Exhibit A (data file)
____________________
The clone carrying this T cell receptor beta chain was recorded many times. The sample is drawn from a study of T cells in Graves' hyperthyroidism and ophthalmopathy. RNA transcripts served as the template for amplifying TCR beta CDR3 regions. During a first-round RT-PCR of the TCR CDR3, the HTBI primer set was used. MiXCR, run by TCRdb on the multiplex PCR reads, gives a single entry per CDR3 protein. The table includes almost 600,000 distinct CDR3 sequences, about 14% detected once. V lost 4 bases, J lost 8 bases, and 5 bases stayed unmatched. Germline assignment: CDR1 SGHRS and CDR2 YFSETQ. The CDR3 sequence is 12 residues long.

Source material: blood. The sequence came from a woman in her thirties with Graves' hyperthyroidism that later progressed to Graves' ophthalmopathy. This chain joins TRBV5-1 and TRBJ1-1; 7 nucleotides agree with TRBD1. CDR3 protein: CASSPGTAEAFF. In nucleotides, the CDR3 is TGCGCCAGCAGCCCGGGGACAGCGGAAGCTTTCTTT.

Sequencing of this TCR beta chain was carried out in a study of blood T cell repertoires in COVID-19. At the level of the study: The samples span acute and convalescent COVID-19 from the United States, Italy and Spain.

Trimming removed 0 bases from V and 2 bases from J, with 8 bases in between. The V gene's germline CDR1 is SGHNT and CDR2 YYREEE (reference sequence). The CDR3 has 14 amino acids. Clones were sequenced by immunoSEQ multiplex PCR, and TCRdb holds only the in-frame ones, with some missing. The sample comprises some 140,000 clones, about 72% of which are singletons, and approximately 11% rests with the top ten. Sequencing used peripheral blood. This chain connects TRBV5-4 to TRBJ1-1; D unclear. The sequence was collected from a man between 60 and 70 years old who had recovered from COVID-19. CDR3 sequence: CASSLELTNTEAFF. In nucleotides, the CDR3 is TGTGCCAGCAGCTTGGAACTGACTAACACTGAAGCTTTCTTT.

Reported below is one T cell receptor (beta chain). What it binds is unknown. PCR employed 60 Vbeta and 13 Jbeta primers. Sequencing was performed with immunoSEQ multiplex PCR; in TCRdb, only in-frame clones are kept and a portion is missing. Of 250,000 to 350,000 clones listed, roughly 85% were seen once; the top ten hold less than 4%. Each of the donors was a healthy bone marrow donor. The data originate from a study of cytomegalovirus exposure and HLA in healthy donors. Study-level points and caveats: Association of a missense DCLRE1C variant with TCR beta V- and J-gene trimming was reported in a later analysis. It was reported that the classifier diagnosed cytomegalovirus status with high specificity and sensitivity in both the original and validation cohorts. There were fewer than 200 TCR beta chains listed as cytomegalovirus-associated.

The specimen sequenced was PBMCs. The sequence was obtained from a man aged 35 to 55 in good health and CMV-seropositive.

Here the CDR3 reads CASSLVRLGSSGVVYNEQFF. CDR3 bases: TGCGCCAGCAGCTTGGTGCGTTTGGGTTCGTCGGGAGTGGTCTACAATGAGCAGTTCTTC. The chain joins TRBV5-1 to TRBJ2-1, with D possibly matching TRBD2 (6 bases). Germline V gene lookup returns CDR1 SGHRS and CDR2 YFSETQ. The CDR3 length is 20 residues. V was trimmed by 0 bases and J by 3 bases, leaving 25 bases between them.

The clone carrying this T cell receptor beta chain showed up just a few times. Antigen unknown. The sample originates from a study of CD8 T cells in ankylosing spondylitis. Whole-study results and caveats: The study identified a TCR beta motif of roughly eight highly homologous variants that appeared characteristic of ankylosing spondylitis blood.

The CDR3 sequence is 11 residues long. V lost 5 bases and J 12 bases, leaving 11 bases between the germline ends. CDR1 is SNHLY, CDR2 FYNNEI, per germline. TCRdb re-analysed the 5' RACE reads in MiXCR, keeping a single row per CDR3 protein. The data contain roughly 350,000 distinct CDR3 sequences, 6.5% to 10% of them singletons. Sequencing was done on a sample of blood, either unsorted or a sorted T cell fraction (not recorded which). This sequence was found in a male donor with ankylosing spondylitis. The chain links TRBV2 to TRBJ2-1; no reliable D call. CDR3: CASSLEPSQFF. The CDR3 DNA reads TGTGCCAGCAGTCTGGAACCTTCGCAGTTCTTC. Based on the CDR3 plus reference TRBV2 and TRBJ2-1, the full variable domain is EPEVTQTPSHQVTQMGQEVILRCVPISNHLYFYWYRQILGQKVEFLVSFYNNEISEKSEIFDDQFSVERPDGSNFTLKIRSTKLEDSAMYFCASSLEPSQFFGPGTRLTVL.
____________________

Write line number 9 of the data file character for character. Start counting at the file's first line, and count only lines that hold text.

The CDR3 sequence is 11 residues long. V lost 5 bases and J 12 bases, leaving 11 bases between the germline ends. CDR1 is SNHLY, CDR2 FYNNEI, per germline. TCRdb re-analysed the 5' RACE reads in MiXCR, keeping a single row per CDR3 protein. The data contain roughly 350,000 distinct CDR3 sequences, 6.5% to 10% of them singletons. Sequencing was done on a sample of blood, either unsorted or a sorted T cell fraction (not recorded which). This sequence was found in a male donor with ankylosing spondylitis. The chain links TRBV2 to TRBJ2-1; no reliable D call. CDR3: CASSLEPSQFF. The CDR3 DNA reads TGTGCCAGCAGTCTGGAACCTTCGCAGTTCTTC. Based on the CDR3 plus reference TRBV2 and TRBJ2-1, the full variable domain is EPEVTQTPSHQVTQMGQEVILRCVPISNHLYFYWYRQILGQKVEFLVSFYNNEISEKSEIFDDQFSVERPDGSNFTLKIRSTKLEDSAMYFCASSLEPSQFFGPGTRLTVL.